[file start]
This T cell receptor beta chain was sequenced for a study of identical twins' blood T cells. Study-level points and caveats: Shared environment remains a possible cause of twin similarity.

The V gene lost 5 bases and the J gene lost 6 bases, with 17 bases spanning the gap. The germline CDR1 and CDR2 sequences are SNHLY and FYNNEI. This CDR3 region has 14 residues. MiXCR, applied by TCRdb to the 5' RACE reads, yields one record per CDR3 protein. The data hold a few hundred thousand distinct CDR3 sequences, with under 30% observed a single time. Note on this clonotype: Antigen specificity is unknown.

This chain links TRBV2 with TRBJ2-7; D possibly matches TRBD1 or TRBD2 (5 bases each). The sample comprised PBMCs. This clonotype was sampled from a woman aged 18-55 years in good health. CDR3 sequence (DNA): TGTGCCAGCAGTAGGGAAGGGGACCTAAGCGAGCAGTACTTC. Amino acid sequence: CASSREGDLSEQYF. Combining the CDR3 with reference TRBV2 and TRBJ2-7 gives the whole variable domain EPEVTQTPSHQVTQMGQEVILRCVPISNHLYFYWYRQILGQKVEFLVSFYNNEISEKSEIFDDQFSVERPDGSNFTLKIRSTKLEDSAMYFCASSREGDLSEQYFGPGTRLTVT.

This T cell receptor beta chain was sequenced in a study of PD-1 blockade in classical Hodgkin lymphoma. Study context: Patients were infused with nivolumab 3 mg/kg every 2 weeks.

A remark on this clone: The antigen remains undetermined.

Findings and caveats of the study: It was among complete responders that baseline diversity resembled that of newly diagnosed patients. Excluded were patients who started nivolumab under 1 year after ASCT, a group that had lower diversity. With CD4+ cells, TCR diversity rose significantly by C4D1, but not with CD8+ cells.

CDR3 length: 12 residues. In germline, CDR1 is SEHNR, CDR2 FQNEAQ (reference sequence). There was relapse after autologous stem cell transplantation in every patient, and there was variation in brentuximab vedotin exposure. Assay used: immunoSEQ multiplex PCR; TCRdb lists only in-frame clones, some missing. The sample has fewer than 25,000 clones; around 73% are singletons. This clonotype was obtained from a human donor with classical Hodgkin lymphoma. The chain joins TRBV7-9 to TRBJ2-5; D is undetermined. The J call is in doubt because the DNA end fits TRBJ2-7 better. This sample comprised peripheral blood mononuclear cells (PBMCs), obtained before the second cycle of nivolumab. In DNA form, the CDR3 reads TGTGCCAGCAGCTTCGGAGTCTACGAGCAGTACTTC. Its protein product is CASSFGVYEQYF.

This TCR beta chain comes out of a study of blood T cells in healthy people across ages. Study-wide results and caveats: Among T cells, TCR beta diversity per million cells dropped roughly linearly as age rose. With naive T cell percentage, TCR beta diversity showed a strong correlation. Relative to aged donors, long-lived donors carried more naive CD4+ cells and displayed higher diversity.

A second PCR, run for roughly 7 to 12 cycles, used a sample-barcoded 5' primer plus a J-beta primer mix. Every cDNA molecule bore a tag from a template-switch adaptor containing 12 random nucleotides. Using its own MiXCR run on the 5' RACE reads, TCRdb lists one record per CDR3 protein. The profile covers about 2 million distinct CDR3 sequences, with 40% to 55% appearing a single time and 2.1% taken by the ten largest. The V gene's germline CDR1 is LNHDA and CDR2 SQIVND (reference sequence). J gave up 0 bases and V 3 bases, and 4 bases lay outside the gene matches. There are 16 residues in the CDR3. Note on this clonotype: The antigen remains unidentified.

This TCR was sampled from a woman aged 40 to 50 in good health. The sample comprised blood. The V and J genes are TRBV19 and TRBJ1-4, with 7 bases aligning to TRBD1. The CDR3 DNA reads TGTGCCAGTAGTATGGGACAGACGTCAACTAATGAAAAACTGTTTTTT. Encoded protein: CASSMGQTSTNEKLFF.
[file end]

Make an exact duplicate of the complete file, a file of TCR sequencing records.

This T cell receptor beta chain was sequenced for a study of identical twins' blood T cells. Study-level points and caveats: Shared environment remains a possible cause of twin similarity.

The V gene lost 5 bases and the J gene lost 6 bases, with 17 bases spanning the gap. The germline CDR1 and CDR2 sequences are SNHLY and FYNNEI. This CDR3 region has 14 residues. MiXCR, applied by TCRdb to the 5' RACE reads, yields one record per CDR3 protein. The data hold a few hundred thousand distinct CDR3 sequences, with under 30% observed a single time. Note on this clonotype: Antigen specificity is unknown.

This chain links TRBV2 with TRBJ2-7; D possibly matches TRBD1 or TRBD2 (5 bases each). The sample comprised PBMCs. This clonotype was sampled from a woman aged 18-55 years in good health. CDR3 sequence (DNA): TGTGCCAGCAGTAGGGAAGGGGACCTAAGCGAGCAGTACTTC. Amino acid sequence: CASSREGDLSEQYF. Combining the CDR3 with reference TRBV2 and TRBJ2-7 gives the whole variable domain EPEVTQTPSHQVTQMGQEVILRCVPISNHLYFYWYRQILGQKVEFLVSFYNNEISEKSEIFDDQFSVERPDGSNFTLKIRSTKLEDSAMYFCASSREGDLSEQYFGPGTRLTVT.

This T cell receptor beta chain was sequenced in a study of PD-1 blockade in classical Hodgkin lymphoma. Study context: Patients were infused with nivolumab 3 mg/kg every 2 weeks.

A remark on this clone: The antigen remains undetermined.

Findings and caveats of the study: It was among complete responders that baseline diversity resembled that of newly diagnosed patients. Excluded were patients who started nivolumab under 1 year after ASCT, a group that had lower diversity. With CD4+ cells, TCR diversity rose significantly by C4D1, but not with CD8+ cells.

CDR3 length: 12 residues. In germline, CDR1 is SEHNR, CDR2 FQNEAQ (reference sequence). There was relapse after autologous stem cell transplantation in every patient, and there was variation in brentuximab vedotin exposure. Assay used: immunoSEQ multiplex PCR; TCRdb lists only in-frame clones, some missing. The sample has fewer than 25,000 clones; around 73% are singletons. This clonotype was obtained from a human donor with classical Hodgkin lymphoma. The chain joins TRBV7-9 to TRBJ2-5; D is undetermined. The J call is in doubt because the DNA end fits TRBJ2-7 better. This sample comprised peripheral blood mononuclear cells (PBMCs), obtained before the second cycle of nivolumab. In DNA form, the CDR3 reads TGTGCCAGCAGCTTCGGAGTCTACGAGCAGTACTTC. Its protein product is CASSFGVYEQYF.

This TCR beta chain comes out of a study of blood T cells in healthy people across ages. Study-wide results and caveats: Among T cells, TCR beta diversity per million cells dropped roughly linearly as age rose. With naive T cell percentage, TCR beta diversity showed a strong correlation. Relative to aged donors, long-lived donors carried more naive CD4+ cells and displayed higher diversity.

A second PCR, run for roughly 7 to 12 cycles, used a sample-barcoded 5' primer plus a J-beta primer mix. Every cDNA molecule bore a tag from a template-switch adaptor containing 12 random nucleotides. Using its own MiXCR run on the 5' RACE reads, TCRdb lists one record per CDR3 protein. The profile covers about 2 million distinct CDR3 sequences, with 40% to 55% appearing a single time and 2.1% taken by the ten largest. The V gene's germline CDR1 is LNHDA and CDR2 SQIVND (reference sequence). J gave up 0 bases and V 3 bases, and 4 bases lay outside the gene matches. There are 16 residues in the CDR3. Note on this clonotype: The antigen remains unidentified.

This TCR was sampled from a woman aged 40 to 50 in good health. The sample comprised blood. The V and J genes are TRBV19 and TRBJ1-4, with 7 bases aligning to TRBD1. The CDR3 DNA reads TGTGCCAGTAGTATGGGACAGACGTCAACTAATGAAAAACTGTTTTTT. Encoded protein: CASSMGQTSTNEKLFF.